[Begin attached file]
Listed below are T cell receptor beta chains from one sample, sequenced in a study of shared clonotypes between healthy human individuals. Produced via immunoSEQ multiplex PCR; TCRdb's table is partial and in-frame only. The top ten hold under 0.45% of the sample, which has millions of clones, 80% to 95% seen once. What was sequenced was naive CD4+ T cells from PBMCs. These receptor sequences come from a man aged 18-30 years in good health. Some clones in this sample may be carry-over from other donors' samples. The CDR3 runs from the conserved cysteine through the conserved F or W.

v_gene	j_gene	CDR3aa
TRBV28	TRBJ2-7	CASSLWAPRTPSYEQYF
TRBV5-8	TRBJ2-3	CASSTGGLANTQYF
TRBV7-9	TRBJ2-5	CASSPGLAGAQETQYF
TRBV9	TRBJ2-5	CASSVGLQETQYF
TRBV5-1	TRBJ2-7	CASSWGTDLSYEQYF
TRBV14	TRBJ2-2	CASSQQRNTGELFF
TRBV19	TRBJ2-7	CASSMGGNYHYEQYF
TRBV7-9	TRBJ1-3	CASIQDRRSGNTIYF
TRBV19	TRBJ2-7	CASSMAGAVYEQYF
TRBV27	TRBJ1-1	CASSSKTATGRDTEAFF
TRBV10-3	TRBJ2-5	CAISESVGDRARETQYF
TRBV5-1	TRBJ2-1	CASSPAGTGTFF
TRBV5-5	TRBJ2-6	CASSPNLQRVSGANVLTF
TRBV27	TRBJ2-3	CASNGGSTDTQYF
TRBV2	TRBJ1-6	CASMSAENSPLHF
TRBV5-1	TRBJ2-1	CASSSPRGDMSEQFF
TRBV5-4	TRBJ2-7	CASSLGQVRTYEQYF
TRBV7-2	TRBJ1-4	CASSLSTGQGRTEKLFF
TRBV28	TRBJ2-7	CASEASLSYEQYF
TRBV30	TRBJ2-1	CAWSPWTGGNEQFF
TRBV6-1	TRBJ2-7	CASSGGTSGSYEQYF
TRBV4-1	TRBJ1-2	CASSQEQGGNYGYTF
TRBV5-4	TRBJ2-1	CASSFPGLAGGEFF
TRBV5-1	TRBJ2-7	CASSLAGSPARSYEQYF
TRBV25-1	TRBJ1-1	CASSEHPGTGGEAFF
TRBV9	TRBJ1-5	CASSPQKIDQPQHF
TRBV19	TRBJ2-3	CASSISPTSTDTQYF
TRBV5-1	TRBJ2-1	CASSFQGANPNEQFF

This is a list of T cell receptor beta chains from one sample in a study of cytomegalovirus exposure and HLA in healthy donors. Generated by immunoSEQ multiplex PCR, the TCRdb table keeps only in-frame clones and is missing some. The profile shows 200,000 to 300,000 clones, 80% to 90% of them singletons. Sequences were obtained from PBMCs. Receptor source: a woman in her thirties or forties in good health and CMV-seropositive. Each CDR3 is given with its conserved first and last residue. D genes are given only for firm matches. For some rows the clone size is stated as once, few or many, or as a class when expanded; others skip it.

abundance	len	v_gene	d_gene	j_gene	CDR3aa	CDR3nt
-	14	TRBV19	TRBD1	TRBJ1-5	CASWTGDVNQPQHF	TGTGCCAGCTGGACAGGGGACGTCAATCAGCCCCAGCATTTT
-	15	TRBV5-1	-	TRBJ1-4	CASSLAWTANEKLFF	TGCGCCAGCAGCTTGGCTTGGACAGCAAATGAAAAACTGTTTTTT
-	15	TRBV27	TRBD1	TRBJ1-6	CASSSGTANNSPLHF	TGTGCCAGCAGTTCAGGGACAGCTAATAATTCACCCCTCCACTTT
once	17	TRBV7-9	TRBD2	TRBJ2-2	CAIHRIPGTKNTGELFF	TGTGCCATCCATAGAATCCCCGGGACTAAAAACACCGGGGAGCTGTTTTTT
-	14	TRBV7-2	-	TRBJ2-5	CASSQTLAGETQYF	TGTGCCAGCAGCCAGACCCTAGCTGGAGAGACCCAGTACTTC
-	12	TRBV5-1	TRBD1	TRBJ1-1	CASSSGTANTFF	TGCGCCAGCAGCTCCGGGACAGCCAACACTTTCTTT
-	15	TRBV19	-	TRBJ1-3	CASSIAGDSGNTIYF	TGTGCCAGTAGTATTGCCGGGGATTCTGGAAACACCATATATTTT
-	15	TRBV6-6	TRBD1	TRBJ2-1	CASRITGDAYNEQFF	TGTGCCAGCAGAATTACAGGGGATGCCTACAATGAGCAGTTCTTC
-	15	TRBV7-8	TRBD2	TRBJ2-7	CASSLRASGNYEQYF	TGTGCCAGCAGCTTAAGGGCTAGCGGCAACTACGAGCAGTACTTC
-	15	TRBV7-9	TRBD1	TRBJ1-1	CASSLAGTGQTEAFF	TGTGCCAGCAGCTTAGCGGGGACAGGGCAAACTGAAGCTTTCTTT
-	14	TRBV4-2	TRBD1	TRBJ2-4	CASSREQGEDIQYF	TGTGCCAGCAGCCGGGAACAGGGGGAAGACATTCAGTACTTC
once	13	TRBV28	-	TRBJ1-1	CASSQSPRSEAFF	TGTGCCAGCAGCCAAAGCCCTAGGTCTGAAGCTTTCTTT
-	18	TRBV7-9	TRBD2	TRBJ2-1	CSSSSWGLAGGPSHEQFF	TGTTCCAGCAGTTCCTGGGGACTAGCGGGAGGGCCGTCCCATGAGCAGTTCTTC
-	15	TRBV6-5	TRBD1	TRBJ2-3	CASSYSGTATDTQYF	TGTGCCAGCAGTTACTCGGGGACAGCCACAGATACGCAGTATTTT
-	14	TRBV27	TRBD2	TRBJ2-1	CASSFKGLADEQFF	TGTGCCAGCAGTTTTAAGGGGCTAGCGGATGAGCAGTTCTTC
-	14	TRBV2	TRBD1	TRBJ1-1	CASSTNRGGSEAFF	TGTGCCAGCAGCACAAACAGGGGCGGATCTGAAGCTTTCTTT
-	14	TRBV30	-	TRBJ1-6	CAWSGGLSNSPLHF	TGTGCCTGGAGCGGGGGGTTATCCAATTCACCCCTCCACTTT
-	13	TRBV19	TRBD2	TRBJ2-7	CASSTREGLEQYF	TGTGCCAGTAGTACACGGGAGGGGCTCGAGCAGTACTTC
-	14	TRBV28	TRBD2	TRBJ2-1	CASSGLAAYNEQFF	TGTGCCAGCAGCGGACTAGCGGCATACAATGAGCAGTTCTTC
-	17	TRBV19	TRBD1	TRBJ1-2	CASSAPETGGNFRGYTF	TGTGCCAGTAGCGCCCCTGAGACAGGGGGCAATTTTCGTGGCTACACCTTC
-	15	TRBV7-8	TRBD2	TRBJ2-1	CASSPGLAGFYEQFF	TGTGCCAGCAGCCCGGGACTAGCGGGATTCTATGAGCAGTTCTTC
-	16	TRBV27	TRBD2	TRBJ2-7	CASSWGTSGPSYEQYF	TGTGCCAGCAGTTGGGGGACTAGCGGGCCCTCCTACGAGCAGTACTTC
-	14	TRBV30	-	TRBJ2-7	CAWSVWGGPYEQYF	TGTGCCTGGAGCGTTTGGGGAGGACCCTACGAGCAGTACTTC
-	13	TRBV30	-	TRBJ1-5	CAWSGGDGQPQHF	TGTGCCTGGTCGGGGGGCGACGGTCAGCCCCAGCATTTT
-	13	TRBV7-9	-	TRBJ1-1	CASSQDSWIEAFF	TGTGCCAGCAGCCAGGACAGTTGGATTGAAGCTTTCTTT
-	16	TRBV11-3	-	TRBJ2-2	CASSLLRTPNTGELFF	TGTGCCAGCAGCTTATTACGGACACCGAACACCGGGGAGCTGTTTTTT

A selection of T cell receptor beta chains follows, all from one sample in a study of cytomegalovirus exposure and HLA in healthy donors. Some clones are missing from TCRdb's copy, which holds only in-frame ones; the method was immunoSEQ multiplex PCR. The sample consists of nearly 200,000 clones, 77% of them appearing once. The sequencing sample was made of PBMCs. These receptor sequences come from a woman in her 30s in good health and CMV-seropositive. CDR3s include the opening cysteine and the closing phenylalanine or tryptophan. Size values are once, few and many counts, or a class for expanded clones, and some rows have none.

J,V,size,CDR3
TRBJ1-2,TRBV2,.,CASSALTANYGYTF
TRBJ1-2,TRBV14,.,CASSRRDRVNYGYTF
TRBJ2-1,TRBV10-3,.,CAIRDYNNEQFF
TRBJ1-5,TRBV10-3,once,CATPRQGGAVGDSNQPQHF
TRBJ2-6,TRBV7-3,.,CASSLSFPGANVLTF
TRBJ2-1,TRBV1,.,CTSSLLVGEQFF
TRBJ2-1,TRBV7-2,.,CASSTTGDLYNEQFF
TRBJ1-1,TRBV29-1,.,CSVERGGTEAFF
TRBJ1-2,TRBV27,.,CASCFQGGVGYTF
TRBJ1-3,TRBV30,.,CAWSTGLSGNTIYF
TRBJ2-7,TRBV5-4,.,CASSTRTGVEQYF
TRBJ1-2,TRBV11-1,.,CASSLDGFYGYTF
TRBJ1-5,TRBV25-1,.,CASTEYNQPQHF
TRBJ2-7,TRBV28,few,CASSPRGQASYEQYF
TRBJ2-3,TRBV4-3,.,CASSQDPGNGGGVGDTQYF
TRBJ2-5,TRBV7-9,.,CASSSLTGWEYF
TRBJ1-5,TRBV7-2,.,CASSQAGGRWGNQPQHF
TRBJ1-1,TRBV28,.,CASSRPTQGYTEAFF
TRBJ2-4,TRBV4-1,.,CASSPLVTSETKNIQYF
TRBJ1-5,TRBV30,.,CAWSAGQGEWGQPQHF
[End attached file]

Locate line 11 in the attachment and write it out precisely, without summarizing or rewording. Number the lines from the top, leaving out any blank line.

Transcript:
TRBV19	TRBJ2-7	CASSMAGAVYEQYF